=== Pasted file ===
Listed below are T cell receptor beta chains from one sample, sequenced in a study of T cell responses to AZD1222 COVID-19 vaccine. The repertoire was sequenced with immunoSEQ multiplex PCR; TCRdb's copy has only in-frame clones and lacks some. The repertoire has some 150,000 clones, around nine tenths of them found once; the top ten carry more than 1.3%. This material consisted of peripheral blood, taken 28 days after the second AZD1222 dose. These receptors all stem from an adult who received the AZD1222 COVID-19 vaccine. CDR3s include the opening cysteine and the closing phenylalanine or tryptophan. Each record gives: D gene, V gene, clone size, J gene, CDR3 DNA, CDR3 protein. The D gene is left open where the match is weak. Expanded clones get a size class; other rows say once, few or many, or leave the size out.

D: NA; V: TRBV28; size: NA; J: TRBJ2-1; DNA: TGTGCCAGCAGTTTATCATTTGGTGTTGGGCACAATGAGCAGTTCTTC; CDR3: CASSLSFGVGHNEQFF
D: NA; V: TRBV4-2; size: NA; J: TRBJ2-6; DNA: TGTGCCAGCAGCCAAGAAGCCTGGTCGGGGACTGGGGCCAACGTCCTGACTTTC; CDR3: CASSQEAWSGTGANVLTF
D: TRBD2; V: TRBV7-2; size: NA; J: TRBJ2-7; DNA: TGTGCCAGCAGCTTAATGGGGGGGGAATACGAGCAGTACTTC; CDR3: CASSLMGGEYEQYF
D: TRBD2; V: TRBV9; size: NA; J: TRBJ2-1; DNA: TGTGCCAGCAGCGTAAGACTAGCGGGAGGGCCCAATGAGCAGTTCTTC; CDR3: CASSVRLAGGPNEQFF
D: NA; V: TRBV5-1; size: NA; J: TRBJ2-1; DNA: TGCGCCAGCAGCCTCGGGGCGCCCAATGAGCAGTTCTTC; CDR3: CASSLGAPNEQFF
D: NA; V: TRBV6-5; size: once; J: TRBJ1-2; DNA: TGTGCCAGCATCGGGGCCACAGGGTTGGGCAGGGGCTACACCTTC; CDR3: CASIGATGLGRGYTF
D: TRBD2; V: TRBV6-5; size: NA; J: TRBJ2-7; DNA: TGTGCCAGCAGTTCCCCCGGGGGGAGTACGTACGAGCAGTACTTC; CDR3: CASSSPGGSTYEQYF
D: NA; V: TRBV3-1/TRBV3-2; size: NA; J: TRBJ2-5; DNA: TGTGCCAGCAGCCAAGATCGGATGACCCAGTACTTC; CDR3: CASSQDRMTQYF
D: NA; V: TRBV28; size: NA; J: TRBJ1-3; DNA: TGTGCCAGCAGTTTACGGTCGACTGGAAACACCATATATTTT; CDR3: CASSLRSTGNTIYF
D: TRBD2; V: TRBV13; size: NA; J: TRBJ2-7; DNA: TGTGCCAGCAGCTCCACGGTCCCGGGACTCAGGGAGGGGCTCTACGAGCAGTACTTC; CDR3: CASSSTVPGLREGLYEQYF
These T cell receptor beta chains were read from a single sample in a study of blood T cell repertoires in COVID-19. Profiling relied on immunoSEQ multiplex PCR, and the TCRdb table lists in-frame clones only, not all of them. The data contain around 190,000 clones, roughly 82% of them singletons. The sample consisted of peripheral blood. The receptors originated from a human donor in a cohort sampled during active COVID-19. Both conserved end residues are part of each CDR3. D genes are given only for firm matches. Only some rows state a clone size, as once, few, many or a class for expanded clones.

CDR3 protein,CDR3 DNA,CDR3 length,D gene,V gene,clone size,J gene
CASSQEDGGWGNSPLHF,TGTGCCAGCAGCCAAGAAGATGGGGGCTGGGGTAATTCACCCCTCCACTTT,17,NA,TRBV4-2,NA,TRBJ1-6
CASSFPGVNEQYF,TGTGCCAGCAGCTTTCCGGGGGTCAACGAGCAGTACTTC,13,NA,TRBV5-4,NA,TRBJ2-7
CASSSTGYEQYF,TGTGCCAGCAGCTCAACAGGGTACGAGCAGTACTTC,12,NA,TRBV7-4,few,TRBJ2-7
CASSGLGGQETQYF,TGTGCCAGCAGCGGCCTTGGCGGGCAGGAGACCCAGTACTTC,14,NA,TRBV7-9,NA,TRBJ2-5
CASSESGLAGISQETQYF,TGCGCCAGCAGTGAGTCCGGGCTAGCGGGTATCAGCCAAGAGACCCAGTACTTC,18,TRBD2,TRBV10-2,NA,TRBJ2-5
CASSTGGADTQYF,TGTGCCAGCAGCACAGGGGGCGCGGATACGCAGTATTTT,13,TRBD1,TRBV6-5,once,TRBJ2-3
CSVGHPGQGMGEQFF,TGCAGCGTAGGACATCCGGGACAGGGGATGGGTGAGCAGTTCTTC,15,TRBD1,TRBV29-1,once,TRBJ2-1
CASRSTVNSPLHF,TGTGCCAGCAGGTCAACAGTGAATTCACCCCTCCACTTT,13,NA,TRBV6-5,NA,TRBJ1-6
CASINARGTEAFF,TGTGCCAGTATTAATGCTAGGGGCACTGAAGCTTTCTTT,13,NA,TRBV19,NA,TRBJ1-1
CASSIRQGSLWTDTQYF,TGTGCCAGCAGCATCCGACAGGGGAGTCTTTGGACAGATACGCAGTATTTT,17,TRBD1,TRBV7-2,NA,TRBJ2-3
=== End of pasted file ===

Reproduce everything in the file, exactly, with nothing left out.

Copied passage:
Listed below are T cell receptor beta chains from one sample, sequenced in a study of T cell responses to AZD1222 COVID-19 vaccine. The repertoire was sequenced with immunoSEQ multiplex PCR; TCRdb's copy has only in-frame clones and lacks some. The repertoire has some 150,000 clones, around nine tenths of them found once; the top ten carry more than 1.3%. This material consisted of peripheral blood, taken 28 days after the second AZD1222 dose. These receptors all stem from an adult who received the AZD1222 COVID-19 vaccine. CDR3s include the opening cysteine and the closing phenylalanine or tryptophan. Each record gives: D gene, V gene, clone size, J gene, CDR3 DNA, CDR3 protein. The D gene is left open where the match is weak. Expanded clones get a size class; other rows say once, few or many, or leave the size out.

D: NA; V: TRBV28; size: NA; J: TRBJ2-1; DNA: TGTGCCAGCAGTTTATCATTTGGTGTTGGGCACAATGAGCAGTTCTTC; CDR3: CASSLSFGVGHNEQFF
D: NA; V: TRBV4-2; size: NA; J: TRBJ2-6; DNA: TGTGCCAGCAGCCAAGAAGCCTGGTCGGGGACTGGGGCCAACGTCCTGACTTTC; CDR3: CASSQEAWSGTGANVLTF
D: TRBD2; V: TRBV7-2; size: NA; J: TRBJ2-7; DNA: TGTGCCAGCAGCTTAATGGGGGGGGAATACGAGCAGTACTTC; CDR3: CASSLMGGEYEQYF
D: TRBD2; V: TRBV9; size: NA; J: TRBJ2-1; DNA: TGTGCCAGCAGCGTAAGACTAGCGGGAGGGCCCAATGAGCAGTTCTTC; CDR3: CASSVRLAGGPNEQFF
D: NA; V: TRBV5-1; size: NA; J: TRBJ2-1; DNA: TGCGCCAGCAGCCTCGGGGCGCCCAATGAGCAGTTCTTC; CDR3: CASSLGAPNEQFF
D: NA; V: TRBV6-5; size: once; J: TRBJ1-2; DNA: TGTGCCAGCATCGGGGCCACAGGGTTGGGCAGGGGCTACACCTTC; CDR3: CASIGATGLGRGYTF
D: TRBD2; V: TRBV6-5; size: NA; J: TRBJ2-7; DNA: TGTGCCAGCAGTTCCCCCGGGGGGAGTACGTACGAGCAGTACTTC; CDR3: CASSSPGGSTYEQYF
D: NA; V: TRBV3-1/TRBV3-2; size: NA; J: TRBJ2-5; DNA: TGTGCCAGCAGCCAAGATCGGATGACCCAGTACTTC; CDR3: CASSQDRMTQYF
D: NA; V: TRBV28; size: NA; J: TRBJ1-3; DNA: TGTGCCAGCAGTTTACGGTCGACTGGAAACACCATATATTTT; CDR3: CASSLRSTGNTIYF
D: TRBD2; V: TRBV13; size: NA; J: TRBJ2-7; DNA: TGTGCCAGCAGCTCCACGGTCCCGGGACTCAGGGAGGGGCTCTACGAGCAGTACTTC; CDR3: CASSSTVPGLREGLYEQYF
These T cell receptor beta chains were read from a single sample in a study of blood T cell repertoires in COVID-19. Profiling relied on immunoSEQ multiplex PCR, and the TCRdb table lists in-frame clones only, not all of them. The data contain around 190,000 clones, roughly 82% of them singletons. The sample consisted of peripheral blood. The receptors originated from a human donor in a cohort sampled during active COVID-19. Both conserved end residues are part of each CDR3. D genes are given only for firm matches. Only some rows state a clone size, as once, few, many or a class for expanded clones.

CDR3 protein,CDR3 DNA,CDR3 length,D gene,V gene,clone size,J gene
CASSQEDGGWGNSPLHF,TGTGCCAGCAGCCAAGAAGATGGGGGCTGGGGTAATTCACCCCTCCACTTT,17,NA,TRBV4-2,NA,TRBJ1-6
CASSFPGVNEQYF,TGTGCCAGCAGCTTTCCGGGGGTCAACGAGCAGTACTTC,13,NA,TRBV5-4,NA,TRBJ2-7
CASSSTGYEQYF,TGTGCCAGCAGCTCAACAGGGTACGAGCAGTACTTC,12,NA,TRBV7-4,few,TRBJ2-7
CASSGLGGQETQYF,TGTGCCAGCAGCGGCCTTGGCGGGCAGGAGACCCAGTACTTC,14,NA,TRBV7-9,NA,TRBJ2-5
CASSESGLAGISQETQYF,TGCGCCAGCAGTGAGTCCGGGCTAGCGGGTATCAGCCAAGAGACCCAGTACTTC,18,TRBD2,TRBV10-2,NA,TRBJ2-5
CASSTGGADTQYF,TGTGCCAGCAGCACAGGGGGCGCGGATACGCAGTATTTT,13,TRBD1,TRBV6-5,once,TRBJ2-3
CSVGHPGQGMGEQFF,TGCAGCGTAGGACATCCGGGACAGGGGATGGGTGAGCAGTTCTTC,15,TRBD1,TRBV29-1,once,TRBJ2-1
CASRSTVNSPLHF,TGTGCCAGCAGGTCAACAGTGAATTCACCCCTCCACTTT,13,NA,TRBV6-5,NA,TRBJ1-6
CASINARGTEAFF,TGTGCCAGTATTAATGCTAGGGGCACTGAAGCTTTCTTT,13,NA,TRBV19,NA,TRBJ1-1
CASSIRQGSLWTDTQYF,TGTGCCAGCAGCATCCGACAGGGGAGTCTTTGGACAGATACGCAGTATTTT,17,TRBD1,TRBV7-2,NA,TRBJ2-3